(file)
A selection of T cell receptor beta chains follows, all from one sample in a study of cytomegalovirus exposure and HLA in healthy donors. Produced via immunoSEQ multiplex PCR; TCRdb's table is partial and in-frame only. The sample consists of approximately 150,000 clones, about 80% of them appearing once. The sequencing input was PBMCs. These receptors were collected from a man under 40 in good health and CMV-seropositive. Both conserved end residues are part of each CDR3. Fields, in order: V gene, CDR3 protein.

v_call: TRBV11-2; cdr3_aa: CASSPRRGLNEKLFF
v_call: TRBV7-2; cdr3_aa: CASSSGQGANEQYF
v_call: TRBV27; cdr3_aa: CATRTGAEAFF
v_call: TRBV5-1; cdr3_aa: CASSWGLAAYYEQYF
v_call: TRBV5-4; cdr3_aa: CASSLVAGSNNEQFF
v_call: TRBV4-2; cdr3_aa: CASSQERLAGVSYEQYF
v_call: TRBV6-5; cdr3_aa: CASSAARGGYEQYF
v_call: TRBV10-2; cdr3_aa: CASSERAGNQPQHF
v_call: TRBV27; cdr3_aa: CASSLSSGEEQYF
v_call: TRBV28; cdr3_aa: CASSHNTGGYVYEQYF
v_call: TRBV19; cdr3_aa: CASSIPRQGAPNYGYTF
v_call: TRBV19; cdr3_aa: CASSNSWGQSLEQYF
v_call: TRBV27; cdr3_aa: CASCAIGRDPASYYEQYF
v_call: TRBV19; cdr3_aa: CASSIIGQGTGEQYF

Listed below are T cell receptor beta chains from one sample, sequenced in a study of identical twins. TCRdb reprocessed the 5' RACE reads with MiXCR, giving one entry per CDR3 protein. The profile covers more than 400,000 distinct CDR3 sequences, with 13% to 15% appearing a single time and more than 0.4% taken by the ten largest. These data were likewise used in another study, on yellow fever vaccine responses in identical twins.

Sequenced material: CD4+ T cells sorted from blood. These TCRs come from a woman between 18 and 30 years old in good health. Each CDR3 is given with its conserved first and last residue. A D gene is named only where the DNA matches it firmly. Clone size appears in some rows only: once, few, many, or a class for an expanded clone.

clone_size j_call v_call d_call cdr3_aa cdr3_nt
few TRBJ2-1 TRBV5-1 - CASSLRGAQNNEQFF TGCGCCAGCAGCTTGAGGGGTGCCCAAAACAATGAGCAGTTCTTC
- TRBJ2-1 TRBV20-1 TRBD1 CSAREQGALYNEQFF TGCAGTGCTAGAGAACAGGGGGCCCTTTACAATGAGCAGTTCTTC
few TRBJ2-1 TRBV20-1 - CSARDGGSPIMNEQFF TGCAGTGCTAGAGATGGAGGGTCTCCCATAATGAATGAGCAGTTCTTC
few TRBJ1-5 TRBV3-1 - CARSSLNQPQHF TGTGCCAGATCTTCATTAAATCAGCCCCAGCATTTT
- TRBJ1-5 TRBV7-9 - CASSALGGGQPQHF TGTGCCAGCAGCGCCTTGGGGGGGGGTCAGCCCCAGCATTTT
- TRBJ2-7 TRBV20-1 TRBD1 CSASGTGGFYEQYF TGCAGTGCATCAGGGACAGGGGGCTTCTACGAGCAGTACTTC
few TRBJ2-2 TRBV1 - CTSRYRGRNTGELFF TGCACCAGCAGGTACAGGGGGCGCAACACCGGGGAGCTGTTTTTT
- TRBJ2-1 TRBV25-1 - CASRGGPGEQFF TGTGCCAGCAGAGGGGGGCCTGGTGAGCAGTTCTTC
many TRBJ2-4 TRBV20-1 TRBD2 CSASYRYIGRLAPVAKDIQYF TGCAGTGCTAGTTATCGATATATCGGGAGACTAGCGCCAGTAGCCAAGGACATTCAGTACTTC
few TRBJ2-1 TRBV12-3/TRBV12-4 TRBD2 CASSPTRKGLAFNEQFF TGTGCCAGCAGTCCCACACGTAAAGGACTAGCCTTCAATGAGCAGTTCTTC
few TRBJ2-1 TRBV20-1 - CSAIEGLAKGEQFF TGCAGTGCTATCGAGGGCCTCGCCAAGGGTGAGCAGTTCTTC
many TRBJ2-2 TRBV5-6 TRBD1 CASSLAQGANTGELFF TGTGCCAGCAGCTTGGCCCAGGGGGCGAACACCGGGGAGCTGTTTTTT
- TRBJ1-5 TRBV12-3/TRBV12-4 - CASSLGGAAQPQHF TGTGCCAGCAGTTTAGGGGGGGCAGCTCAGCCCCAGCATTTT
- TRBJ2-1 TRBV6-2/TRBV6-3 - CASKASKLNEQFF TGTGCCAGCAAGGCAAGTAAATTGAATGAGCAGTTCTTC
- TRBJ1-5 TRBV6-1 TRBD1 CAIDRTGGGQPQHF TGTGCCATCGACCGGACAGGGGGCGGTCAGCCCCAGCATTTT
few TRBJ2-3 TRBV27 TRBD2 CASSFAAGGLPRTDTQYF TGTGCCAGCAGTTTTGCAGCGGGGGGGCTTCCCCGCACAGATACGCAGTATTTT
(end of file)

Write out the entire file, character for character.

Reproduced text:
A selection of T cell receptor beta chains follows, all from one sample in a study of cytomegalovirus exposure and HLA in healthy donors. Produced via immunoSEQ multiplex PCR; TCRdb's table is partial and in-frame only. The sample consists of approximately 150,000 clones, about 80% of them appearing once. The sequencing input was PBMCs. These receptors were collected from a man under 40 in good health and CMV-seropositive. Both conserved end residues are part of each CDR3. Fields, in order: V gene, CDR3 protein.

v_call: TRBV11-2; cdr3_aa: CASSPRRGLNEKLFF
v_call: TRBV7-2; cdr3_aa: CASSSGQGANEQYF
v_call: TRBV27; cdr3_aa: CATRTGAEAFF
v_call: TRBV5-1; cdr3_aa: CASSWGLAAYYEQYF
v_call: TRBV5-4; cdr3_aa: CASSLVAGSNNEQFF
v_call: TRBV4-2; cdr3_aa: CASSQERLAGVSYEQYF
v_call: TRBV6-5; cdr3_aa: CASSAARGGYEQYF
v_call: TRBV10-2; cdr3_aa: CASSERAGNQPQHF
v_call: TRBV27; cdr3_aa: CASSLSSGEEQYF
v_call: TRBV28; cdr3_aa: CASSHNTGGYVYEQYF
v_call: TRBV19; cdr3_aa: CASSIPRQGAPNYGYTF
v_call: TRBV19; cdr3_aa: CASSNSWGQSLEQYF
v_call: TRBV27; cdr3_aa: CASCAIGRDPASYYEQYF
v_call: TRBV19; cdr3_aa: CASSIIGQGTGEQYF

Listed below are T cell receptor beta chains from one sample, sequenced in a study of identical twins. TCRdb reprocessed the 5' RACE reads with MiXCR, giving one entry per CDR3 protein. The profile covers more than 400,000 distinct CDR3 sequences, with 13% to 15% appearing a single time and more than 0.4% taken by the ten largest. These data were likewise used in another study, on yellow fever vaccine responses in identical twins.

Sequenced material: CD4+ T cells sorted from blood. These TCRs come from a woman between 18 and 30 years old in good health. Each CDR3 is given with its conserved first and last residue. A D gene is named only where the DNA matches it firmly. Clone size appears in some rows only: once, few, many, or a class for an expanded clone.

clone_size j_call v_call d_call cdr3_aa cdr3_nt
few TRBJ2-1 TRBV5-1 - CASSLRGAQNNEQFF TGCGCCAGCAGCTTGAGGGGTGCCCAAAACAATGAGCAGTTCTTC
- TRBJ2-1 TRBV20-1 TRBD1 CSAREQGALYNEQFF TGCAGTGCTAGAGAACAGGGGGCCCTTTACAATGAGCAGTTCTTC
few TRBJ2-1 TRBV20-1 - CSARDGGSPIMNEQFF TGCAGTGCTAGAGATGGAGGGTCTCCCATAATGAATGAGCAGTTCTTC
few TRBJ1-5 TRBV3-1 - CARSSLNQPQHF TGTGCCAGATCTTCATTAAATCAGCCCCAGCATTTT
- TRBJ1-5 TRBV7-9 - CASSALGGGQPQHF TGTGCCAGCAGCGCCTTGGGGGGGGGTCAGCCCCAGCATTTT
- TRBJ2-7 TRBV20-1 TRBD1 CSASGTGGFYEQYF TGCAGTGCATCAGGGACAGGGGGCTTCTACGAGCAGTACTTC
few TRBJ2-2 TRBV1 - CTSRYRGRNTGELFF TGCACCAGCAGGTACAGGGGGCGCAACACCGGGGAGCTGTTTTTT
- TRBJ2-1 TRBV25-1 - CASRGGPGEQFF TGTGCCAGCAGAGGGGGGCCTGGTGAGCAGTTCTTC
many TRBJ2-4 TRBV20-1 TRBD2 CSASYRYIGRLAPVAKDIQYF TGCAGTGCTAGTTATCGATATATCGGGAGACTAGCGCCAGTAGCCAAGGACATTCAGTACTTC
few TRBJ2-1 TRBV12-3/TRBV12-4 TRBD2 CASSPTRKGLAFNEQFF TGTGCCAGCAGTCCCACACGTAAAGGACTAGCCTTCAATGAGCAGTTCTTC
few TRBJ2-1 TRBV20-1 - CSAIEGLAKGEQFF TGCAGTGCTATCGAGGGCCTCGCCAAGGGTGAGCAGTTCTTC
many TRBJ2-2 TRBV5-6 TRBD1 CASSLAQGANTGELFF TGTGCCAGCAGCTTGGCCCAGGGGGCGAACACCGGGGAGCTGTTTTTT
- TRBJ1-5 TRBV12-3/TRBV12-4 - CASSLGGAAQPQHF TGTGCCAGCAGTTTAGGGGGGGCAGCTCAGCCCCAGCATTTT
- TRBJ2-1 TRBV6-2/TRBV6-3 - CASKASKLNEQFF TGTGCCAGCAAGGCAAGTAAATTGAATGAGCAGTTCTTC
- TRBJ1-5 TRBV6-1 TRBD1 CAIDRTGGGQPQHF TGTGCCATCGACCGGACAGGGGGCGGTCAGCCCCAGCATTTT
few TRBJ2-3 TRBV27 TRBD2 CASSFAAGGLPRTDTQYF TGTGCCAGCAGTTTTGCAGCGGGGGGGCTTCCCCGCACAGATACGCAGTATTTT